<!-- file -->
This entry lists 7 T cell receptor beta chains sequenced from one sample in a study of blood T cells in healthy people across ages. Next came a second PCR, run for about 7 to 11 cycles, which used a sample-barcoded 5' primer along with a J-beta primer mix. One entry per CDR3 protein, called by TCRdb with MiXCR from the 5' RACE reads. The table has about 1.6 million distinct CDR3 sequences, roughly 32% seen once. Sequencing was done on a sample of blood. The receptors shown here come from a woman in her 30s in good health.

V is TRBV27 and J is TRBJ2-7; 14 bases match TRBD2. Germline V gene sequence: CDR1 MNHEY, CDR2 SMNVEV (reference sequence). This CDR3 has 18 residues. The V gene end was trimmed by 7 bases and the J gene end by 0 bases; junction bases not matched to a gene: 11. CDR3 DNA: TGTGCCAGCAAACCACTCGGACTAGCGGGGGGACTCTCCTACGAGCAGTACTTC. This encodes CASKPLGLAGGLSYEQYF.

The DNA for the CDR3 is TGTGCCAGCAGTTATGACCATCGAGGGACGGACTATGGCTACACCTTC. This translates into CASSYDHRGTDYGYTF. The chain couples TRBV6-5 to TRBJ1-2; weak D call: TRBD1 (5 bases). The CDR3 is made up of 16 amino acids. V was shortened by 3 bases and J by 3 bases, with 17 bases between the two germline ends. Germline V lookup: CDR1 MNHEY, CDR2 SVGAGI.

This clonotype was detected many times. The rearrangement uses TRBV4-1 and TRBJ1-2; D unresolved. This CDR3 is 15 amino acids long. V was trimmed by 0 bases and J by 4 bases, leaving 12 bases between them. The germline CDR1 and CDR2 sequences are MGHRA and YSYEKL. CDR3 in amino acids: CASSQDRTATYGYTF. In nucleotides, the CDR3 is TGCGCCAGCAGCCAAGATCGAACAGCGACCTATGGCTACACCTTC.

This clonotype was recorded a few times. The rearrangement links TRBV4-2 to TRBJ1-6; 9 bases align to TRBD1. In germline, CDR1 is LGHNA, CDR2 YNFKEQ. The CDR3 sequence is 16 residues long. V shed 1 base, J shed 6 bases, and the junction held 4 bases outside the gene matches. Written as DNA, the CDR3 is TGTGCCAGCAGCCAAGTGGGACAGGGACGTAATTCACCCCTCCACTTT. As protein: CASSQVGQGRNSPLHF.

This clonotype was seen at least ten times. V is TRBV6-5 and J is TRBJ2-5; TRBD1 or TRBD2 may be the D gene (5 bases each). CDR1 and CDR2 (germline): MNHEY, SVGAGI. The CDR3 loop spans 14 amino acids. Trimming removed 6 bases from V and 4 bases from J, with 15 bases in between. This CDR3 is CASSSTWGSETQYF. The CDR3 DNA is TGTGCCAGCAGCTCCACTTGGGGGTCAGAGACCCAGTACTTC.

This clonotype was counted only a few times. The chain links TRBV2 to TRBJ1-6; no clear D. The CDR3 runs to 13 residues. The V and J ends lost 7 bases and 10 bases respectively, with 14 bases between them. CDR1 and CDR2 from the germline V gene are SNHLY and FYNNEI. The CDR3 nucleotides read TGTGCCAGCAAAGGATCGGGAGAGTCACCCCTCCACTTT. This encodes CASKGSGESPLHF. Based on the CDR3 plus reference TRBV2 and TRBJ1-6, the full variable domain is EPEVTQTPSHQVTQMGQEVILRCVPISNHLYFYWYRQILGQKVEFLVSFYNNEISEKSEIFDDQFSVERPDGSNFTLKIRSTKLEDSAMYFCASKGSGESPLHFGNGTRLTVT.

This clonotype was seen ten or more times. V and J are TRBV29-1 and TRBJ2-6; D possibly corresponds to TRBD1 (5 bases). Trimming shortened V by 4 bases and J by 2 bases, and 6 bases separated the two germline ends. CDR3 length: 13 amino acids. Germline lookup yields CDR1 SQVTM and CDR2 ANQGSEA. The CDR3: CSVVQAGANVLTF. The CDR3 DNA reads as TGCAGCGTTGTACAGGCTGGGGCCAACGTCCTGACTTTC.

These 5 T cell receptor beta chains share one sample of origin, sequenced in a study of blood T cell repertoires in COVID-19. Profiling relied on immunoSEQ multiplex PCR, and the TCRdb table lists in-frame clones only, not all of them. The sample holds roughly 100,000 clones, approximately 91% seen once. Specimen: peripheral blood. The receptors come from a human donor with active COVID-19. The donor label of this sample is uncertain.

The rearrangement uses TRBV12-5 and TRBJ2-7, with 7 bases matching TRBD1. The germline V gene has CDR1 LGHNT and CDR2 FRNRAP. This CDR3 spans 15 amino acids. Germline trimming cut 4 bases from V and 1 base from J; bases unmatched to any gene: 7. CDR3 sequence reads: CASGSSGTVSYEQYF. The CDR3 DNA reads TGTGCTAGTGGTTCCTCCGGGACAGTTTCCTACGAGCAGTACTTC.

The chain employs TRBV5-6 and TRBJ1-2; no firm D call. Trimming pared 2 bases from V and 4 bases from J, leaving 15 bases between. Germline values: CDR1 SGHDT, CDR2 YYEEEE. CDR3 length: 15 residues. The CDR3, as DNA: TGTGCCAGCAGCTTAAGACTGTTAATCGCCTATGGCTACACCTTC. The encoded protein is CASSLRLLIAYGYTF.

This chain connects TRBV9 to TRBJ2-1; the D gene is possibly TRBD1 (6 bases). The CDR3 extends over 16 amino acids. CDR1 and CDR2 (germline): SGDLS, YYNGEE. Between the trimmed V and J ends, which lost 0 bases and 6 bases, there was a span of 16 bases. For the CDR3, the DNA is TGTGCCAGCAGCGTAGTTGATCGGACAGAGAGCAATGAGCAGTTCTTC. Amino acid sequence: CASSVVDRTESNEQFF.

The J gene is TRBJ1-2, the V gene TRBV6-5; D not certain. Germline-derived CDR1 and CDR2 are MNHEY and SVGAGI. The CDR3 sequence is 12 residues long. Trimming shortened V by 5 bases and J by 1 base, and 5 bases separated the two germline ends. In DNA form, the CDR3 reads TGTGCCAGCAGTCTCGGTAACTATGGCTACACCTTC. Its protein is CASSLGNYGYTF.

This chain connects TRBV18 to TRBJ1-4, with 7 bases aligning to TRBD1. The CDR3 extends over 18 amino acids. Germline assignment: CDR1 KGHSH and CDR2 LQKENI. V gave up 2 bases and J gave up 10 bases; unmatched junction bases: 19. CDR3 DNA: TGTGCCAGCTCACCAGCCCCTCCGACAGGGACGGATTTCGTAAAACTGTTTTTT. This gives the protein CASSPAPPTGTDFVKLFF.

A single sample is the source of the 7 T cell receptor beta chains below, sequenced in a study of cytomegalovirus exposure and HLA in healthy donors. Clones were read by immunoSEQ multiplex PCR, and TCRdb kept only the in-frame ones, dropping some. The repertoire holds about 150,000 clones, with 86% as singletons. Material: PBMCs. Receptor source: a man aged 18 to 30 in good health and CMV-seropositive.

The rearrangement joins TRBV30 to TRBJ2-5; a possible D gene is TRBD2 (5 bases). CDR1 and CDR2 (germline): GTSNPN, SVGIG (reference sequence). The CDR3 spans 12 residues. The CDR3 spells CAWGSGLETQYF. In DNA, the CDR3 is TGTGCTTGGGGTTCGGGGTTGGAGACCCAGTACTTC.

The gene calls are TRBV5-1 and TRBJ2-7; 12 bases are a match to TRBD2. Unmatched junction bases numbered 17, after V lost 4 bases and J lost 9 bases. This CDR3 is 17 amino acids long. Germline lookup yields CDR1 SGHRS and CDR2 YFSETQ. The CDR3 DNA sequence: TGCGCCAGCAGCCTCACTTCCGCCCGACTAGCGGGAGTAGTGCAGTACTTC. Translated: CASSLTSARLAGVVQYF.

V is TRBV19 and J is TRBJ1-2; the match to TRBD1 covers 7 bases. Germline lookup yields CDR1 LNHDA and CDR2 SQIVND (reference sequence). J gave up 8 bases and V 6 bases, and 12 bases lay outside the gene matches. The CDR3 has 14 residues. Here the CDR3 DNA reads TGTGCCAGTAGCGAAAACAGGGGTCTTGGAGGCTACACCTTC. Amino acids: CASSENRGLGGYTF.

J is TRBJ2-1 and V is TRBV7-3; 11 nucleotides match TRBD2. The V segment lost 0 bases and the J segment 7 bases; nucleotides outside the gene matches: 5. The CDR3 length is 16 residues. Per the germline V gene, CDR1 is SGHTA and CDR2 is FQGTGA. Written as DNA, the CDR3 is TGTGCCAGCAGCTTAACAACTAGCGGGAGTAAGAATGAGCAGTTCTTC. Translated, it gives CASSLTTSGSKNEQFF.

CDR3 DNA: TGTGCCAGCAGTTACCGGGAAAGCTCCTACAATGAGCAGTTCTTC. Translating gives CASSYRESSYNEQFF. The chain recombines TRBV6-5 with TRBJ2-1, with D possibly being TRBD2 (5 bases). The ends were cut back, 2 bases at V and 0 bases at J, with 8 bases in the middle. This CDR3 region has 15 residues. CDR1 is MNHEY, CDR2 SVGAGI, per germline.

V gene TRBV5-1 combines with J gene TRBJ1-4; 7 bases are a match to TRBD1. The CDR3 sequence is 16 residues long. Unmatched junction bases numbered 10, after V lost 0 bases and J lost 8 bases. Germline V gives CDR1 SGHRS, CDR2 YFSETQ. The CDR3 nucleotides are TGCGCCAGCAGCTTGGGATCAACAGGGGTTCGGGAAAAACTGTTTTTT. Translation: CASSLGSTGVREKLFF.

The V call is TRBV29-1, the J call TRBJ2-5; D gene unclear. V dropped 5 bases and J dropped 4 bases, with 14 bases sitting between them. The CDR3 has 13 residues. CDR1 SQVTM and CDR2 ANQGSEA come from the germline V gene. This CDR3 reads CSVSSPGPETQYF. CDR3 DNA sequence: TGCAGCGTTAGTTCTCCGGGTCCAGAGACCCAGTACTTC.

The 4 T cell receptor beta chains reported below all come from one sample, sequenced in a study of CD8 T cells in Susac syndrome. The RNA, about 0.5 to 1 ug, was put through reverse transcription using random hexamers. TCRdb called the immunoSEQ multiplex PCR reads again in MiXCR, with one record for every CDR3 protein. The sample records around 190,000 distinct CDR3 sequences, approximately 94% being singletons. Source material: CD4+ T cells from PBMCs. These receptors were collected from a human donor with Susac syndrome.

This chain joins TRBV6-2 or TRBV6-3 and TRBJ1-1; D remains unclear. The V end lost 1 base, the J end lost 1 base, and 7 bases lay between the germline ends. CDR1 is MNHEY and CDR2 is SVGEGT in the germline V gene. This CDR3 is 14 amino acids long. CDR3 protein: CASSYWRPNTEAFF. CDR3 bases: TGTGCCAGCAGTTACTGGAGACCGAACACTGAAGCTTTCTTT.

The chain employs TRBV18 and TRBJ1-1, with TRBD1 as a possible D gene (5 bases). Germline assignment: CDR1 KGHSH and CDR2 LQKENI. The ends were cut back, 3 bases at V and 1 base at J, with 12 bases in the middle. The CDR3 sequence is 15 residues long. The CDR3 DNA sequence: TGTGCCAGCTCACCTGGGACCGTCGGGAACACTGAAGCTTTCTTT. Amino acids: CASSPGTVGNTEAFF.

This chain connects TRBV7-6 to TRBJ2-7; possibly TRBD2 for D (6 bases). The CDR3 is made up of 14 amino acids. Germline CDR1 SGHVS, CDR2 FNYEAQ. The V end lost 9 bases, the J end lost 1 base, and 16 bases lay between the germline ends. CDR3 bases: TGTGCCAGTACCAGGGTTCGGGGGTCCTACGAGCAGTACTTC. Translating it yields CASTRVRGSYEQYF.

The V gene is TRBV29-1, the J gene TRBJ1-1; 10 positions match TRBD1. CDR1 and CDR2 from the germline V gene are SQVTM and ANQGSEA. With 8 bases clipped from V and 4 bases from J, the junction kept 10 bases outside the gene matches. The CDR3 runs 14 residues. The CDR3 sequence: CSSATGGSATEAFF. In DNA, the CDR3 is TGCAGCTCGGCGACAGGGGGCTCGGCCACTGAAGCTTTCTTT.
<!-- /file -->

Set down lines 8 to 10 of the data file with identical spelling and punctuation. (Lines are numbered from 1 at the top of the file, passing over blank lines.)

This clonotype was seen ten or more times. V and J are TRBV29-1 and TRBJ2-6; D possibly corresponds to TRBD1 (5 bases). Trimming shortened V by 4 bases and J by 2 bases, and 6 bases separated the two germline ends. CDR3 length: 13 amino acids. Germline lookup yields CDR1 SQVTM and CDR2 ANQGSEA. The CDR3: CSVVQAGANVLTF. The CDR3 DNA reads as TGCAGCGTTGTACAGGCTGGGGCCAACGTCCTGACTTTC.

These 5 T cell receptor beta chains share one sample of origin, sequenced in a study of blood T cell repertoires in COVID-19. Profiling relied on immunoSEQ multiplex PCR, and the TCRdb table lists in-frame clones only, not all of them. The sample holds roughly 100,000 clones, approximately 91% seen once. Specimen: peripheral blood. The receptors come from a human donor with active COVID-19. The donor label of this sample is uncertain.

The rearrangement uses TRBV12-5 and TRBJ2-7, with 7 bases matching TRBD1. The germline V gene has CDR1 LGHNT and CDR2 FRNRAP. This CDR3 spans 15 amino acids. Germline trimming cut 4 bases from V and 1 base from J; bases unmatched to any gene: 7. CDR3 sequence reads: CASGSSGTVSYEQYF. The CDR3 DNA reads TGTGCTAGTGGTTCCTCCGGGACAGTTTCCTACGAGCAGTACTTC.